Weekender: May 13, 2017

Weekender: 05/13/2017

Welcome to the weekend! Each week, we like to offer a few quick highlights from our week that we think will give you something worthwhile to think about over the weekend. Enjoy this week’s Weekender and add to it in the comments below!

Quote Worth Repeating: “As long as even a poor theologian is capable of astonishment, s/he is not lost to the fulfillment of her/his task. S/he remains serviceable as long as the possibility is left open that astonishment may seize her/him like an armed man.” From Evangelical Theology: An Outline by Karl Barth.

Blog Post to Read: Robert Jenson’s “How the World Lost Its Story” is over two decades old. Yet, in the past year, I’ve read it numerous times. Its relevance for today is striking.

Watch this: In this video, Yale professor Willie Jennings reflects on a theology of Joy. “I look at joy,” Jennings says, “as an act of resistance against despair and its forces. And joy in that regard is a work that become a state that can become a way of life.”

Questions to Ponder: Following the conversation between Jennings and Volf in the video:

  • What do you think joy is? Is it resistance to despair? Is it a gift? Is joy a virtue?
  • How do you cultivate joy? As a community? As an individual? As a pastor? A theologian?
  • How do we resist the commercialization of joy?
  • How is your joy shaped by your space, and the elements that make your space unique? And how does joy act as a unifier across spatial, and perhaps other, divisions?
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Review of “A Theology in Outline: Can These Bones Live?”

Ah, the summer heat. Recently, Jessie and I made the move from Durham, NC to Nashville, TN. If you get on Interstate 40 in Durham heading west, then eight hours later you will find yourself in Nashville. They’re nearly equidistant from the equator, which means the heat in Nashville bears striking resemblance to the heat in Durham — but we wait all winter for this, right? I won’t complain! Between planting some veggies in buckets and working with my buddy Jon, I took respite from the heat and read Robert Jenson’s recently published A Theology in Outline: Can These Bones Live? (kindly forwarded to me for review by Oxford University Press).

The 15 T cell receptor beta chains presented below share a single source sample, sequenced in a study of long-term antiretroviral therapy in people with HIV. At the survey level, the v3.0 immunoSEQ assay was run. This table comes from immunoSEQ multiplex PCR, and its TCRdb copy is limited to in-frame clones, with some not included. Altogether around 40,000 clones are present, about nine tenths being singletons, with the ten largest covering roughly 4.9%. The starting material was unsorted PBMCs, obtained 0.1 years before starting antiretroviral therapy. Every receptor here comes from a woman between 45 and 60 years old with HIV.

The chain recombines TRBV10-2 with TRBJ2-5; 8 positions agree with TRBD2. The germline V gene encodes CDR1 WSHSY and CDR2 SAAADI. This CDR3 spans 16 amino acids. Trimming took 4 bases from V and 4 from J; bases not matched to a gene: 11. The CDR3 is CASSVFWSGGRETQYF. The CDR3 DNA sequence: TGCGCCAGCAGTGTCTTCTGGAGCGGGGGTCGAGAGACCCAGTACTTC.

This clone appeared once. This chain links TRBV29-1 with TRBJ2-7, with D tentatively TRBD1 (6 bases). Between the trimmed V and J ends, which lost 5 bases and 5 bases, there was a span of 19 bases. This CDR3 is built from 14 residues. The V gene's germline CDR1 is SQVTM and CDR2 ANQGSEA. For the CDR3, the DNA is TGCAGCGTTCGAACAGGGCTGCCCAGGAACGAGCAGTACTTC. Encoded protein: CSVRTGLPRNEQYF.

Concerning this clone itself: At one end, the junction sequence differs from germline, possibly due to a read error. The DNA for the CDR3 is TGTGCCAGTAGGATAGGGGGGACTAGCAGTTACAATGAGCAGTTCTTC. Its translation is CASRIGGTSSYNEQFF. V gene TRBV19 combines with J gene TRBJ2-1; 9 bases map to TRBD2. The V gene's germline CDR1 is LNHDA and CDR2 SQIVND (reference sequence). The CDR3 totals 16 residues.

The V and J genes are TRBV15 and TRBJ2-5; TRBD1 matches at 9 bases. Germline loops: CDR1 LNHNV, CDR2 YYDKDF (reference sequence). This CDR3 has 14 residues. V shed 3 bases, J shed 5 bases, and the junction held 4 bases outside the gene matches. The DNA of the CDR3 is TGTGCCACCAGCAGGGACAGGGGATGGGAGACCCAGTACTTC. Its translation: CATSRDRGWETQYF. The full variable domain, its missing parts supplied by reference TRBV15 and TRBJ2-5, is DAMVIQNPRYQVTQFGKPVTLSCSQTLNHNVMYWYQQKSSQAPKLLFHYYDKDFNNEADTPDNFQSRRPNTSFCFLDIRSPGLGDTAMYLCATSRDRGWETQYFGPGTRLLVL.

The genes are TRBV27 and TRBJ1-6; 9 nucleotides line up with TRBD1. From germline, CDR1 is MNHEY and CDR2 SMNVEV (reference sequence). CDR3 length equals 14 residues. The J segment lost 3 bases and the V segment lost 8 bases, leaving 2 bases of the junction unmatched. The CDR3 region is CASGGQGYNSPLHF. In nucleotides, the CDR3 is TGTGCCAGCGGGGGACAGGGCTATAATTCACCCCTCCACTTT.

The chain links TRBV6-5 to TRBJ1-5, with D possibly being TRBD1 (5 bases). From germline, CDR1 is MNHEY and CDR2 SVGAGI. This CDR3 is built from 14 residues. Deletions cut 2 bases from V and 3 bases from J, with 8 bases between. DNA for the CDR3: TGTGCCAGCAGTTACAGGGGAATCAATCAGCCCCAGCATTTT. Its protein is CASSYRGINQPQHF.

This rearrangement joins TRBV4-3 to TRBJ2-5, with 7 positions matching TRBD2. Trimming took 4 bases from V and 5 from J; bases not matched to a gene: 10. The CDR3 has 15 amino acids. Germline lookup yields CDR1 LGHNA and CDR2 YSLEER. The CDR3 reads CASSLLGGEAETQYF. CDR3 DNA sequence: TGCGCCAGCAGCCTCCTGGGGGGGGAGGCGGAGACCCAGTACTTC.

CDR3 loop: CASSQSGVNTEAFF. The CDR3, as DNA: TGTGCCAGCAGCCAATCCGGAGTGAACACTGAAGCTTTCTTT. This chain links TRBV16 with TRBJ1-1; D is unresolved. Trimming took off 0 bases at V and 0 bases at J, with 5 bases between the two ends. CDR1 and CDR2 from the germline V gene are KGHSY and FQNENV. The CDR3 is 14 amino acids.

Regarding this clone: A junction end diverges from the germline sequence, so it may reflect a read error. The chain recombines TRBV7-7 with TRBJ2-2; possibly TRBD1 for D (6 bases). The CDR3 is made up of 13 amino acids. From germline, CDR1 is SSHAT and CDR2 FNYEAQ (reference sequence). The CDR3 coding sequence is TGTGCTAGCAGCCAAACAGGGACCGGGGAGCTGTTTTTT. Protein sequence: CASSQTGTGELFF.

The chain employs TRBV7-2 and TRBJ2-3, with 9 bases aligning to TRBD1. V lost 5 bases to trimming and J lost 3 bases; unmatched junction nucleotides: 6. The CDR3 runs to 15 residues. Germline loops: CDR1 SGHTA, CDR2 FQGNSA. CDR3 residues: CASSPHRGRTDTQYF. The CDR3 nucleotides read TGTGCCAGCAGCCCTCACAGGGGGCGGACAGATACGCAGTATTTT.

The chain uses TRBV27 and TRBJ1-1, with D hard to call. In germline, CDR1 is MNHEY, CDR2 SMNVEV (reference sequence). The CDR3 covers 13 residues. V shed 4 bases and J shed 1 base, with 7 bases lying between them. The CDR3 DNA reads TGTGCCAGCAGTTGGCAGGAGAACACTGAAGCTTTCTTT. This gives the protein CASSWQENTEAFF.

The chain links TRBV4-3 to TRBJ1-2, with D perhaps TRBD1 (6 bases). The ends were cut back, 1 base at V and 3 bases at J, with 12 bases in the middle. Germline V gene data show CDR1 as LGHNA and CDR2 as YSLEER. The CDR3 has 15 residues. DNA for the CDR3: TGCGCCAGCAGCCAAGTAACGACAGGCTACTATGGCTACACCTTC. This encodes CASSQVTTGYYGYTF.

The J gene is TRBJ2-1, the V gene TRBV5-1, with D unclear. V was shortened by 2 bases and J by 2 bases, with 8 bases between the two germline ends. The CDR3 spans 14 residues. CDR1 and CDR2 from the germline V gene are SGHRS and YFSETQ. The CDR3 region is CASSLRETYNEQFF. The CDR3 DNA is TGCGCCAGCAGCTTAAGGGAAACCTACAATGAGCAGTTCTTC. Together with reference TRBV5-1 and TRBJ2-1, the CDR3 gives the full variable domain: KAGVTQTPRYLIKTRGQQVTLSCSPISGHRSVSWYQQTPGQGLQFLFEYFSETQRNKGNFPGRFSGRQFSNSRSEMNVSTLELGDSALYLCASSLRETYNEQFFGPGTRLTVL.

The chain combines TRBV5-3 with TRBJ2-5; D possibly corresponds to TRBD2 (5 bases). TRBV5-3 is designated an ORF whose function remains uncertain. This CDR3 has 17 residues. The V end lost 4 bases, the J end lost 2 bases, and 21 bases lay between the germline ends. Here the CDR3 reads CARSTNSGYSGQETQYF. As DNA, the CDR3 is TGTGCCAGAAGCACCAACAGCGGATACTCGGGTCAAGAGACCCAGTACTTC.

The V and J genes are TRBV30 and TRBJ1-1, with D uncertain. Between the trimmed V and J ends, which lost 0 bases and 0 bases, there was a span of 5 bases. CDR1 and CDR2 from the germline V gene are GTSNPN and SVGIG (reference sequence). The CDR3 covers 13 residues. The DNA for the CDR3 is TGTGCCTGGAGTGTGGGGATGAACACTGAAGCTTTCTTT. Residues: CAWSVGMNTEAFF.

Throughout my theological education, I had the opportunity to read a few essays by Jenson. His essay in The Art of Reading Scripture is still one of the most important pieces of writing I have ever read. But relative to the amount of writing he has done and his stature as one of America’s most significant Christian theologians, those few essays seemed inadequate. I wanted to learn more from him. The sheer volume of his work, however, made it difficult to find a good point of entry into his thinking. A Theology in Outline made the dive much easier. Continue reading